Astrophysics (index)about

active galactic nucleus

(central region of a galaxy with extremely high luminosity)

An active galactic nucleus (AGN) is a central region of a galaxy with very high luminosity. Excess emission has been observed in radio, infrared, visible light, X-ray, and gamma rays bands. A galaxy hosting one is called an active galaxy. X-rays are useful for identifying AGNs because virtually all produce them and they penetrate the surrounding galaxy, which have no X-ray sources strong enough to lead to confusion.

The radiation is assumed to be due to accretion of mass by a supermassive black hole. Often associated with a nucleus is a relativistic jet. The radiation as well as matter spun from an accretion disk is called the AGN outflow or AGN feedback (see star formation feedback) for which several possible effects are theorized:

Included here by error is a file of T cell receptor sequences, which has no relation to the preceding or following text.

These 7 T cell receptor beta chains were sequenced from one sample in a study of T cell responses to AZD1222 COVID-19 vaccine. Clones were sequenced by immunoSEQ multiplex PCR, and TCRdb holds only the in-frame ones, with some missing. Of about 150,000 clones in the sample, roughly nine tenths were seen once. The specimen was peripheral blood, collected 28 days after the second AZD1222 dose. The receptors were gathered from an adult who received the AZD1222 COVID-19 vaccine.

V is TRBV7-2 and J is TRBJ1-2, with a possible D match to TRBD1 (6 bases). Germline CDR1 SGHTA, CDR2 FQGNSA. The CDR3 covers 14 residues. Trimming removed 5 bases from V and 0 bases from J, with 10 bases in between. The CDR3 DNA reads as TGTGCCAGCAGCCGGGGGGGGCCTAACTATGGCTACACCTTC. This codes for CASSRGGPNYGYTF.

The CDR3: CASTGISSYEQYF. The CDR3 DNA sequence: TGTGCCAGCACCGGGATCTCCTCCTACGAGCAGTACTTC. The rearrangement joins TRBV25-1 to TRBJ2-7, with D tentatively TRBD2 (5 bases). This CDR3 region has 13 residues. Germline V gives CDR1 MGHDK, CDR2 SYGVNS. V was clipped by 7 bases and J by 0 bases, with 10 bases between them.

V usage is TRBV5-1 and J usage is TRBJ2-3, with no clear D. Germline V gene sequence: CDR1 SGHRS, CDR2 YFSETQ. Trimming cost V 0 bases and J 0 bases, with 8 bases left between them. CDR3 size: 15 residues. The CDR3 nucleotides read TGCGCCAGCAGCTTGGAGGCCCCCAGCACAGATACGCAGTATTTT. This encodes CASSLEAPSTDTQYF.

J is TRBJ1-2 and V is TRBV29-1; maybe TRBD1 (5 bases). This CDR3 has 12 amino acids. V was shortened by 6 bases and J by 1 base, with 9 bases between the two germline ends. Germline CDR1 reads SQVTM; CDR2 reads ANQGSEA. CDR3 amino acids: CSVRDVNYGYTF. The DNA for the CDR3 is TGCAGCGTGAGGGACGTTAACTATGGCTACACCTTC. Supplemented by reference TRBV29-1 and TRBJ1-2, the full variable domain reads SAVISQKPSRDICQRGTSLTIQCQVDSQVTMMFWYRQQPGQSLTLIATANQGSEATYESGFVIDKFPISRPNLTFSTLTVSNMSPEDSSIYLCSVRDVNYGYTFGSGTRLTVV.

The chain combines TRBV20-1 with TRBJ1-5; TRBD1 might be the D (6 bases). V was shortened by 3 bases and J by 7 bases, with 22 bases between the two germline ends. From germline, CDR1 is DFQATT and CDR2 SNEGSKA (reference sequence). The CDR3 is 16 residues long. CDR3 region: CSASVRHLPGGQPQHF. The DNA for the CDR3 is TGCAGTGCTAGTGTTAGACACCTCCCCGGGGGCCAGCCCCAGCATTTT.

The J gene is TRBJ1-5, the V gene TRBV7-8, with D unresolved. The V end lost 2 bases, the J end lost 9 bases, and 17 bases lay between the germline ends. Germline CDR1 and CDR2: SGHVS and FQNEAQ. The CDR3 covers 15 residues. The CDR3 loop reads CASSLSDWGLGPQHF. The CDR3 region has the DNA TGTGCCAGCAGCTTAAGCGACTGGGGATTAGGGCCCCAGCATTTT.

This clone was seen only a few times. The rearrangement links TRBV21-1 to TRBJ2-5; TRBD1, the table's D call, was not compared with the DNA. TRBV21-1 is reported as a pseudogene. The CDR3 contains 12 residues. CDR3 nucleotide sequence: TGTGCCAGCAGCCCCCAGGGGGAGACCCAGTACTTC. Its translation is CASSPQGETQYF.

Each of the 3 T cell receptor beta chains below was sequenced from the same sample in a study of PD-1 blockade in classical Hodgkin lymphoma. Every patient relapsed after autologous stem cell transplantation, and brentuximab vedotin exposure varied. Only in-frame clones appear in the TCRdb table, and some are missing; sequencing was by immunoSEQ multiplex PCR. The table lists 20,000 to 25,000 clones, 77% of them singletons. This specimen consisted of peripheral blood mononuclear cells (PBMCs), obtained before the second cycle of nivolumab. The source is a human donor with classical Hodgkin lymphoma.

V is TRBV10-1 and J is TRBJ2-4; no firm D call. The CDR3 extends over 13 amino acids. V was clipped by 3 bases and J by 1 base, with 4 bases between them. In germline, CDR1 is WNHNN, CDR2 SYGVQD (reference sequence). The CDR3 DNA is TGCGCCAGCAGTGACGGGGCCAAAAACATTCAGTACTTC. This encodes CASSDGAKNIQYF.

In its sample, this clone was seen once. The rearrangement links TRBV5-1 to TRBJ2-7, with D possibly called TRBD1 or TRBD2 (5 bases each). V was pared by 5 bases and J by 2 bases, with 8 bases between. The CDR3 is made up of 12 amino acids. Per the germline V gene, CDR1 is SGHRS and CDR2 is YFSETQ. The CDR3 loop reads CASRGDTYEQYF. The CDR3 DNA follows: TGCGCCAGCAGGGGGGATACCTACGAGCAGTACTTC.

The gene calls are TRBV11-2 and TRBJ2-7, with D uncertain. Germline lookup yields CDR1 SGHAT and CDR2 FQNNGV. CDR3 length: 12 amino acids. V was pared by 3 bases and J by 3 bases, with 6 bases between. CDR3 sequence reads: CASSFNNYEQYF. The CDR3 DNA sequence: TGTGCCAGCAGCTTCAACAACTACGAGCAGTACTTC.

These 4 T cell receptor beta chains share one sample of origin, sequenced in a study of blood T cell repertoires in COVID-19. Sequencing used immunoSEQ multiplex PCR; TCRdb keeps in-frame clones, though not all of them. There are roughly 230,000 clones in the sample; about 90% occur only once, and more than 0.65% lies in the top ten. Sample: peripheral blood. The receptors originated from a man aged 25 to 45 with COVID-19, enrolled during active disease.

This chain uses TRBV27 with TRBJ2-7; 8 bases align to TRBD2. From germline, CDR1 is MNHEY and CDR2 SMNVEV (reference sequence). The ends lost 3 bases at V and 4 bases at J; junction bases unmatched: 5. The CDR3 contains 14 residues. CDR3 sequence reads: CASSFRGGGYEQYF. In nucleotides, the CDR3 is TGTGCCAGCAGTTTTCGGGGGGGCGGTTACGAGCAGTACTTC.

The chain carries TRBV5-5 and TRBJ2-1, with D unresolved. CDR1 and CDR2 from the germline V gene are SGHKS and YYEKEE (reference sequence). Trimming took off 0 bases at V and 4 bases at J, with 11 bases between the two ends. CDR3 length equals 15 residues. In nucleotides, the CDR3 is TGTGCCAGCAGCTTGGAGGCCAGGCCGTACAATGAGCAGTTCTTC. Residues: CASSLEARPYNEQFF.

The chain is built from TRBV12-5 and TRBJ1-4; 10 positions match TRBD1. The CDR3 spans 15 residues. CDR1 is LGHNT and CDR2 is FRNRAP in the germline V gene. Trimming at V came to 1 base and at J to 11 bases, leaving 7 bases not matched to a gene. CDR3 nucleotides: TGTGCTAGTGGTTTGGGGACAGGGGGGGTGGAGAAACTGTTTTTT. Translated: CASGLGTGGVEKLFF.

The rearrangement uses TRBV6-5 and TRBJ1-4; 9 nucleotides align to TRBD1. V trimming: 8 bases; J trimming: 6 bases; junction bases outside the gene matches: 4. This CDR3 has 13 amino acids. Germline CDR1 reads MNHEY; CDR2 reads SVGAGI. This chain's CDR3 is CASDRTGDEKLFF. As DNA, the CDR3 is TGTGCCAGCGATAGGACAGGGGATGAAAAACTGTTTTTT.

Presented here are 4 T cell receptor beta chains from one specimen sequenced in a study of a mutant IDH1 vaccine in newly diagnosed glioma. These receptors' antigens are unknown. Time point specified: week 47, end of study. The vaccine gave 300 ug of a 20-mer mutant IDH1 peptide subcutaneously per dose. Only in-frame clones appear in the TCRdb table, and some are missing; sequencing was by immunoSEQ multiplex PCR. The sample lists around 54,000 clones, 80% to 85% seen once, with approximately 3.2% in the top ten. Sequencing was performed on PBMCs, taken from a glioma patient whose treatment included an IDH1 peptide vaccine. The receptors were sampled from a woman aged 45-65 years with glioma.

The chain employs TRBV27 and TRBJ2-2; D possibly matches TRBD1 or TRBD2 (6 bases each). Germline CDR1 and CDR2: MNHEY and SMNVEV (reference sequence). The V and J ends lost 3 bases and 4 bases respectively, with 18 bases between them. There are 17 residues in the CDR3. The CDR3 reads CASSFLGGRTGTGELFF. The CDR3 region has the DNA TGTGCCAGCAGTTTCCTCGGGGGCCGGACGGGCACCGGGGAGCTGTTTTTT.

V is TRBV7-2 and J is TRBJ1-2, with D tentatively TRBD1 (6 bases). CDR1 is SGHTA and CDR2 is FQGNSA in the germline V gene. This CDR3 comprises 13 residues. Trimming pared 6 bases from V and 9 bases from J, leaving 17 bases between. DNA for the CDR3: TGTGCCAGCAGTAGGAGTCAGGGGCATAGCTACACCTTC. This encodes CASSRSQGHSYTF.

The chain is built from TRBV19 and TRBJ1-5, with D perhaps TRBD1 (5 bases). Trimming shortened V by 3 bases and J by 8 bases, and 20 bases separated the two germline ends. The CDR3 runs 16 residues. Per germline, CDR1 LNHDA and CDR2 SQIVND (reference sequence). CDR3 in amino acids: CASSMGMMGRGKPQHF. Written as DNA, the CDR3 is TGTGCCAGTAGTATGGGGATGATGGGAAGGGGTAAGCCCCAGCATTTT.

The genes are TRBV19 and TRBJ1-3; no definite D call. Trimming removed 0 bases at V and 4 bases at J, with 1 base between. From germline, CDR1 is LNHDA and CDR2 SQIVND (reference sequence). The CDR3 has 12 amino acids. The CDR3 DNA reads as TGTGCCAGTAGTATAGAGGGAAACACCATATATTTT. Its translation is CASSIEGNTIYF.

The outflow creates a region of plasma whose heat causes it to have a lower density than the surrounding gas of the same pressure. The term AGN bubble is used for the region. The plasma can give off X-rays.

The extremely high luminosity of some AGNs (in theory, higher than could be sustained) has led to theories of pulses.

Some observed periodicity seems unlikely to be produced by a black hole, suggesting involvement of a pulsar.

(galaxies,quasars,EMR,galaxy nucleus)

Referenced by:
accretion rate
active galaxy
Arakelian Catalog (Ark)
Chandra Deep Field South (CDFS)
cosmic X-ray background (CXB)
Fanaroff-Riley classification
galaxy merger
gas streamer
gravitational collapse
gravitational lensing
helium flash
hyperluminous infrared galaxy (HLIRG)
hot DOG
jet current
luminous infrared galaxy (LIRG)
Whirlpool Galaxy (M51a)
N galaxy
Poynting vector (S)
quasar (QSO)
quenched galaxy
Rosat Bright Survey (RBS)
relativistic beaming
Seyfert galaxy
supermassive black hole (SMBH)
submillimeter galaxy (SMG)
superluminal motion
tidal disruption event (TDE)
ultraluminous infrared galaxy (ULIRG)
ultraluminous X-ray source (ULX)
Wide-field Infrared Survey Explorer (WISE)